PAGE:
I saw the pro-Putin protesters yesterday. Most people take this humorously. And they laugh about Putin, but feel very free here. They also love capitalism, although they don't like criminals. Gangster capitalism is not a term they use I do believe. And they HATE politics.. and they HATED communism.What they have now has a lot of problems, but sure beats the tyranny they grew up with. To them Putin is a joke, but not yet a real threat.
Putin is a loser. He thinks he can get voted out of that - moron politicians. As long as he's in power he will continue to harm Russia.

But just as America - despite any popular protests you might see - is completely beholden to her plutocracy so is Russia. That's why no one is in a position to call them out.
I haven't heard anyone laughing at Putin lately and Crooks and Thieves is understood by everyone to mean Putin and the party of power.

The pro-Putin ralliers were bussed into Moscow from elsewhere and paid to participate. The Moscovites were at the opposition rallies and there voluntarily. It will be interesting to see what happens on the first weekend.
Very interesting. The vote rigging here is easier to see, and thus easier to combat, than the much more subtle election manipulations we'll be dealing with in November.
Ballot-stuffing seems a waste of time and money; after all, as one of Putin's predecessors correctly pointed out: "Having the vote is nothing; counting the vote is everything." Some of us in America learned that lesson in 2000, much to our everlasting regret.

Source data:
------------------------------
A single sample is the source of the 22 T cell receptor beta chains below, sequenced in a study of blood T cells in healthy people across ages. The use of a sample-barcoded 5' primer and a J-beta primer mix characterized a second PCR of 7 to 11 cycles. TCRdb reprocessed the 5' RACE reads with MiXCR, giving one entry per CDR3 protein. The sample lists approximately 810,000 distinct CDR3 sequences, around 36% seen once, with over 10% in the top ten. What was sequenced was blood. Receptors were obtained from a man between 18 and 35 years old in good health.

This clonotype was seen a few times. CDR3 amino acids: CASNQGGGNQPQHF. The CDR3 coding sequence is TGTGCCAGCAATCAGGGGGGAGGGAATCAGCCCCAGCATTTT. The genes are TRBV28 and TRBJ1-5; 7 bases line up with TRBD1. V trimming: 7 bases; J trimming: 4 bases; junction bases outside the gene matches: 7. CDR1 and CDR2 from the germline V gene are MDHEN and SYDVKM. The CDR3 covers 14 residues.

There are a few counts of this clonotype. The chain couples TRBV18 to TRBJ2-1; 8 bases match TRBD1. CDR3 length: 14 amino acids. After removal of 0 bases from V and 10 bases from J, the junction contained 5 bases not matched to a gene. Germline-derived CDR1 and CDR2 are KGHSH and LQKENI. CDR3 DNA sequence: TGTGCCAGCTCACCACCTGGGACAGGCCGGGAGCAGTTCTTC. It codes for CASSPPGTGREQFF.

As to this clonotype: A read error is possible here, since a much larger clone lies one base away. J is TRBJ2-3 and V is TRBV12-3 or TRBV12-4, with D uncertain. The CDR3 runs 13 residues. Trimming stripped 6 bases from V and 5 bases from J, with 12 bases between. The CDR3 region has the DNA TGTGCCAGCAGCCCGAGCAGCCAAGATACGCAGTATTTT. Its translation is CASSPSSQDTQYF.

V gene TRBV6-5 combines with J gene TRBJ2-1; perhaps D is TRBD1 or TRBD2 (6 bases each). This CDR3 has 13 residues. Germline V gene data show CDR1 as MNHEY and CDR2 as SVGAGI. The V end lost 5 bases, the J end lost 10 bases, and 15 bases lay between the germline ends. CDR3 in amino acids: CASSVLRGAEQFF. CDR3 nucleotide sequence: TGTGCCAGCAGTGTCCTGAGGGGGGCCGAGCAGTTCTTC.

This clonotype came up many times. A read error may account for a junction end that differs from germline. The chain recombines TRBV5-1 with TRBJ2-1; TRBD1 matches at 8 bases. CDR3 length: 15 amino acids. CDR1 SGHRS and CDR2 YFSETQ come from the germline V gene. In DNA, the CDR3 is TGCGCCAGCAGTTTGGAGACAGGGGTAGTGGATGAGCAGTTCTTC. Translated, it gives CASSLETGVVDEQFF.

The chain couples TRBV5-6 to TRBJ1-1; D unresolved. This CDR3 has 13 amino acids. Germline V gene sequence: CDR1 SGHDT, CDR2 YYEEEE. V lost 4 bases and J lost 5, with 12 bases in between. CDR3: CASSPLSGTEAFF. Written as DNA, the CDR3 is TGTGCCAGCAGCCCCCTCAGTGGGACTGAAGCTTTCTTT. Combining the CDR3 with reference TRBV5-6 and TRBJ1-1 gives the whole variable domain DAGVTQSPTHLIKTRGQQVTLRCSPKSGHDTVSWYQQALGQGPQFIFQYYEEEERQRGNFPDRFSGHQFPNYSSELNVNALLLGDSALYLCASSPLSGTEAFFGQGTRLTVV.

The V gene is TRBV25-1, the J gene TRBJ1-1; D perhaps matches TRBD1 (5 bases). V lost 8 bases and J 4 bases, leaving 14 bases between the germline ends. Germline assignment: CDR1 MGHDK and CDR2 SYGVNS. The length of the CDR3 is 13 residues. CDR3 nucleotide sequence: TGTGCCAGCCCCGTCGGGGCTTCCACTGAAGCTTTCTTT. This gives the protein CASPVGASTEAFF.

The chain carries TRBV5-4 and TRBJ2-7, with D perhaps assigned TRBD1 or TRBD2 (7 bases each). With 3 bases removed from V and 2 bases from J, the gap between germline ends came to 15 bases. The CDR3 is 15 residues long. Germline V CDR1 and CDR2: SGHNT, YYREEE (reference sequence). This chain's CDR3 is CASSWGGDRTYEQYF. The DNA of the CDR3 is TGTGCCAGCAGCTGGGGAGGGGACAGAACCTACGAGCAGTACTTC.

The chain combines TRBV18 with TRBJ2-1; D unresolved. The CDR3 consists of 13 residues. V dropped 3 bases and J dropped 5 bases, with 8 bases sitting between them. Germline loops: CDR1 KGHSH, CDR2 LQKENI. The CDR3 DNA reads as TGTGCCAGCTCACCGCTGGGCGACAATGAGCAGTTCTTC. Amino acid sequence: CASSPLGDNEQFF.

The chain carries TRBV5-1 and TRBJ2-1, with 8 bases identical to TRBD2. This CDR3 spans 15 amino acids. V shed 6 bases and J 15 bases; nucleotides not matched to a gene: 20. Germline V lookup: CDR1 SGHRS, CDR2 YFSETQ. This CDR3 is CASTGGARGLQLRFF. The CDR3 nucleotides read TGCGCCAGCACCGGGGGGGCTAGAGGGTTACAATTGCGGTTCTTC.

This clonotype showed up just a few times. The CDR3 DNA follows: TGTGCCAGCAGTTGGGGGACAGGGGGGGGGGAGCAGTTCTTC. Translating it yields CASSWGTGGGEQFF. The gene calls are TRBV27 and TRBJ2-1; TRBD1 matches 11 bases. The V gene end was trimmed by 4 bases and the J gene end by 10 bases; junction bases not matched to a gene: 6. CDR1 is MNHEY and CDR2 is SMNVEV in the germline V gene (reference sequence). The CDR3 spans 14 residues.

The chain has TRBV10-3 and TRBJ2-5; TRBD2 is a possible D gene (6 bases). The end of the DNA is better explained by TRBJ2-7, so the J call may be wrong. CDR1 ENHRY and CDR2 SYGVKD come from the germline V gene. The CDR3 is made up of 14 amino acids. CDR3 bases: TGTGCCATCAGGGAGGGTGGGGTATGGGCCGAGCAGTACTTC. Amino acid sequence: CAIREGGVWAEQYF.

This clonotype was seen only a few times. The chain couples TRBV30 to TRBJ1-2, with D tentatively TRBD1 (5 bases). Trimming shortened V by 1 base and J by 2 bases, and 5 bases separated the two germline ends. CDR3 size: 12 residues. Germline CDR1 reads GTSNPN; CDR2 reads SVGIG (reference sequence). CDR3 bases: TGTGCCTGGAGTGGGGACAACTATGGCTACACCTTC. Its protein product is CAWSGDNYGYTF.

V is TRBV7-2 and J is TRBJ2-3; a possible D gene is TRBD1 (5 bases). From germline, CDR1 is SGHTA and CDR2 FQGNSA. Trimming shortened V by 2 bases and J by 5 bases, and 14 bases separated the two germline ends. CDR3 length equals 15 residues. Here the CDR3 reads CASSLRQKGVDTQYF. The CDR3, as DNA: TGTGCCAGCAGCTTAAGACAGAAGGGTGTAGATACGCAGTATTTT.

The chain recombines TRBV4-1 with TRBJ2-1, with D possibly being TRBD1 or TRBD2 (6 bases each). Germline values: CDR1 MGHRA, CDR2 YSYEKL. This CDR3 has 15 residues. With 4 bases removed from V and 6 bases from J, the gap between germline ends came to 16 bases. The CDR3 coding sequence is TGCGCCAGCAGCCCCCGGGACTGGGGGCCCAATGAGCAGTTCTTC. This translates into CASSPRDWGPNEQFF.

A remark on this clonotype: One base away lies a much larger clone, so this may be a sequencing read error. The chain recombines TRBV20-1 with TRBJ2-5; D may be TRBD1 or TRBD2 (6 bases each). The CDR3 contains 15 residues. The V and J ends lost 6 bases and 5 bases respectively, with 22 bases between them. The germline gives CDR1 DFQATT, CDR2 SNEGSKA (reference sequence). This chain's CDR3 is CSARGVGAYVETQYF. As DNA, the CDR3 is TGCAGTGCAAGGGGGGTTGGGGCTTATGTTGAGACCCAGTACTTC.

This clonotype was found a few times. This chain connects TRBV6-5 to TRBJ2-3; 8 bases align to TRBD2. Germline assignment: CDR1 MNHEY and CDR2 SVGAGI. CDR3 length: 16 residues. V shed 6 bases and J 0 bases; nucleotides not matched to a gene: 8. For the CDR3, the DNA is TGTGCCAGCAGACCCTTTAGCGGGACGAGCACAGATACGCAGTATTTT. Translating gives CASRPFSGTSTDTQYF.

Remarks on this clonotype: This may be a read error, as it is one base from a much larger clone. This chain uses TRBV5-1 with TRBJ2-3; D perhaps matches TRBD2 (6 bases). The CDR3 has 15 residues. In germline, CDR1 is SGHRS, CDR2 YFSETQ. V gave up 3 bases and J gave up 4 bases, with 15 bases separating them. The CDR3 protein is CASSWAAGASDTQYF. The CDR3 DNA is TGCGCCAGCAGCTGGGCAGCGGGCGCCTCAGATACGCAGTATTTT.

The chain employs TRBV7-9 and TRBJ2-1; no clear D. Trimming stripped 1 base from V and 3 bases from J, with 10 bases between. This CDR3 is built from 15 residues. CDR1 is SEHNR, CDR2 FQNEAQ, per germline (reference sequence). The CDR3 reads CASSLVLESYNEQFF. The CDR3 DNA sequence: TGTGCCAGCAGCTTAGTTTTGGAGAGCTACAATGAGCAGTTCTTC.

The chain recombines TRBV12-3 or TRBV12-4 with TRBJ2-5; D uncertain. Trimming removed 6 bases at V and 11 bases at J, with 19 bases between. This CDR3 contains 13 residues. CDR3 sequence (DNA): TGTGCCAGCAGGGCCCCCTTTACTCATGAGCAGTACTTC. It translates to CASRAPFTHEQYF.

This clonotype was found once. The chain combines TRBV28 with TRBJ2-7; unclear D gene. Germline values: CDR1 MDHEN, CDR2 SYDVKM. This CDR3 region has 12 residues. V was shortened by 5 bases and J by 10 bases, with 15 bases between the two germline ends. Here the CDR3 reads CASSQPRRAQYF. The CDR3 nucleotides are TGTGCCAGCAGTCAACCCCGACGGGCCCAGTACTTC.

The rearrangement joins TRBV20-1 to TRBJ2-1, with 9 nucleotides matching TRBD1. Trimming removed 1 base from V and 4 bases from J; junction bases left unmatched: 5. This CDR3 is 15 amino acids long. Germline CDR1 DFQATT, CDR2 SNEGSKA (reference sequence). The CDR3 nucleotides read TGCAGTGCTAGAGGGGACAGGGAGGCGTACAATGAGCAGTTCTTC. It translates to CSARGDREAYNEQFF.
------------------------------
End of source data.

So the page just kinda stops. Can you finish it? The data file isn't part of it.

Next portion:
Yes, Russia is ripe for another revolution. I suspect all that is preventing it a determination of the reaction of the armed forces. Will Russian soldiers refuse to fire on their countrymen, or will Russia turn into another Syria? Syria, hell, a Russian revolution could make Syria's troubles look like a walk in Gorky Park.

On a related note, I wonder when the revolution will begin here, since the apparatchiks that run this country are as corrupt as the Russian mafia. As I recall, the Koch Bros daddy got his start in Russia -- he and his sons learned their lessons in oligarchy well.
We don't even realize that Putin kicked out the Chechen organized criminals who were corrupting a lot of Russian life. He has cleaned up a lot and stabilized a country that has a history of changing government overnight.